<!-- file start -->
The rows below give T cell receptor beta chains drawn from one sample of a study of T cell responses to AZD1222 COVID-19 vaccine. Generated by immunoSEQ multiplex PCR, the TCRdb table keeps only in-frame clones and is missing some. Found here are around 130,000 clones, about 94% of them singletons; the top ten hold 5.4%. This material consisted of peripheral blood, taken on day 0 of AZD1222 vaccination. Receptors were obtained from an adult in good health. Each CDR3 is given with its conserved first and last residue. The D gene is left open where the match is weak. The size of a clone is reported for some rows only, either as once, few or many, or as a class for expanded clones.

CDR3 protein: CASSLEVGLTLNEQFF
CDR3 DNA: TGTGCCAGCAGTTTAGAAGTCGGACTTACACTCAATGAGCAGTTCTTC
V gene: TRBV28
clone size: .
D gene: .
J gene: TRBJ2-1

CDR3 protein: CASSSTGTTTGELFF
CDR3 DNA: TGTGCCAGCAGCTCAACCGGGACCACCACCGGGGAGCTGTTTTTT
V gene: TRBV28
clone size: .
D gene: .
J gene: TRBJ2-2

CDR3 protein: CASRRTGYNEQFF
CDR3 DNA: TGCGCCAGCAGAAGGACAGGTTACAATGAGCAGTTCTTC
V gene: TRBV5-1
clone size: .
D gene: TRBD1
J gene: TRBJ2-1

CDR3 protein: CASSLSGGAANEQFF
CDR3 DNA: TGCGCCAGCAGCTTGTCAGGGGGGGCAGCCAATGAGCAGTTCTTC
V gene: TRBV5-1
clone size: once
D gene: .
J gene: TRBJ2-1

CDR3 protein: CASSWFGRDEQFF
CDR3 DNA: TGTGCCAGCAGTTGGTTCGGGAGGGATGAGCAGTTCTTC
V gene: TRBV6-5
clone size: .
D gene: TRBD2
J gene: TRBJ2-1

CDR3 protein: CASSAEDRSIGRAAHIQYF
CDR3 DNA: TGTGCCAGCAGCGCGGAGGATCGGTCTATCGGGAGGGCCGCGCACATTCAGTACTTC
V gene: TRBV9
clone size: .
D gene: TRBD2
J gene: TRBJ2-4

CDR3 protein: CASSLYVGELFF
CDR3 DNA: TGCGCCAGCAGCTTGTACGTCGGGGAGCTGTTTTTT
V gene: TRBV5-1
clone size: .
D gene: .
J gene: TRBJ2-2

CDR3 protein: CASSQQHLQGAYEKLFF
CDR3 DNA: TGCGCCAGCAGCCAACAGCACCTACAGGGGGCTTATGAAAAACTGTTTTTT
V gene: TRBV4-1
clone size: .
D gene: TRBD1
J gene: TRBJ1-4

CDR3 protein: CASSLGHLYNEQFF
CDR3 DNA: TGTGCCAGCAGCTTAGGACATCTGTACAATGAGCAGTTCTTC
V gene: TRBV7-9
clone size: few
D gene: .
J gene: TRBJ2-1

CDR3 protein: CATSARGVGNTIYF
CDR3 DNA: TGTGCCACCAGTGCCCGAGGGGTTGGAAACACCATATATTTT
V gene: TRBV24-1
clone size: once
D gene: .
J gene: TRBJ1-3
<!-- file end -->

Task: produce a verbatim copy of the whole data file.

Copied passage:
The rows below give T cell receptor beta chains drawn from one sample of a study of T cell responses to AZD1222 COVID-19 vaccine. Generated by immunoSEQ multiplex PCR, the TCRdb table keeps only in-frame clones and is missing some. Found here are around 130,000 clones, about 94% of them singletons; the top ten hold 5.4%. This material consisted of peripheral blood, taken on day 0 of AZD1222 vaccination. Receptors were obtained from an adult in good health. Each CDR3 is given with its conserved first and last residue. The D gene is left open where the match is weak. The size of a clone is reported for some rows only, either as once, few or many, or as a class for expanded clones.

CDR3 protein: CASSLEVGLTLNEQFF
CDR3 DNA: TGTGCCAGCAGTTTAGAAGTCGGACTTACACTCAATGAGCAGTTCTTC
V gene: TRBV28
clone size: .
D gene: .
J gene: TRBJ2-1

CDR3 protein: CASSSTGTTTGELFF
CDR3 DNA: TGTGCCAGCAGCTCAACCGGGACCACCACCGGGGAGCTGTTTTTT
V gene: TRBV28
clone size: .
D gene: .
J gene: TRBJ2-2

CDR3 protein: CASRRTGYNEQFF
CDR3 DNA: TGCGCCAGCAGAAGGACAGGTTACAATGAGCAGTTCTTC
V gene: TRBV5-1
clone size: .
D gene: TRBD1
J gene: TRBJ2-1

CDR3 protein: CASSLSGGAANEQFF
CDR3 DNA: TGCGCCAGCAGCTTGTCAGGGGGGGCAGCCAATGAGCAGTTCTTC
V gene: TRBV5-1
clone size: once
D gene: .
J gene: TRBJ2-1

CDR3 protein: CASSWFGRDEQFF
CDR3 DNA: TGTGCCAGCAGTTGGTTCGGGAGGGATGAGCAGTTCTTC
V gene: TRBV6-5
clone size: .
D gene: TRBD2
J gene: TRBJ2-1

CDR3 protein: CASSAEDRSIGRAAHIQYF
CDR3 DNA: TGTGCCAGCAGCGCGGAGGATCGGTCTATCGGGAGGGCCGCGCACATTCAGTACTTC
V gene: TRBV9
clone size: .
D gene: TRBD2
J gene: TRBJ2-4

CDR3 protein: CASSLYVGELFF
CDR3 DNA: TGCGCCAGCAGCTTGTACGTCGGGGAGCTGTTTTTT
V gene: TRBV5-1
clone size: .
D gene: .
J gene: TRBJ2-2

CDR3 protein: CASSQQHLQGAYEKLFF
CDR3 DNA: TGCGCCAGCAGCCAACAGCACCTACAGGGGGCTTATGAAAAACTGTTTTTT
V gene: TRBV4-1
clone size: .
D gene: TRBD1
J gene: TRBJ1-4

CDR3 protein: CASSLGHLYNEQFF
CDR3 DNA: TGTGCCAGCAGCTTAGGACATCTGTACAATGAGCAGTTCTTC
V gene: TRBV7-9
clone size: few
D gene: .
J gene: TRBJ2-1

CDR3 protein: CATSARGVGNTIYF
CDR3 DNA: TGTGCCACCAGTGCCCGAGGGGTTGGAAACACCATATATTTT
V gene: TRBV24-1
clone size: once
D gene: .
J gene: TRBJ1-3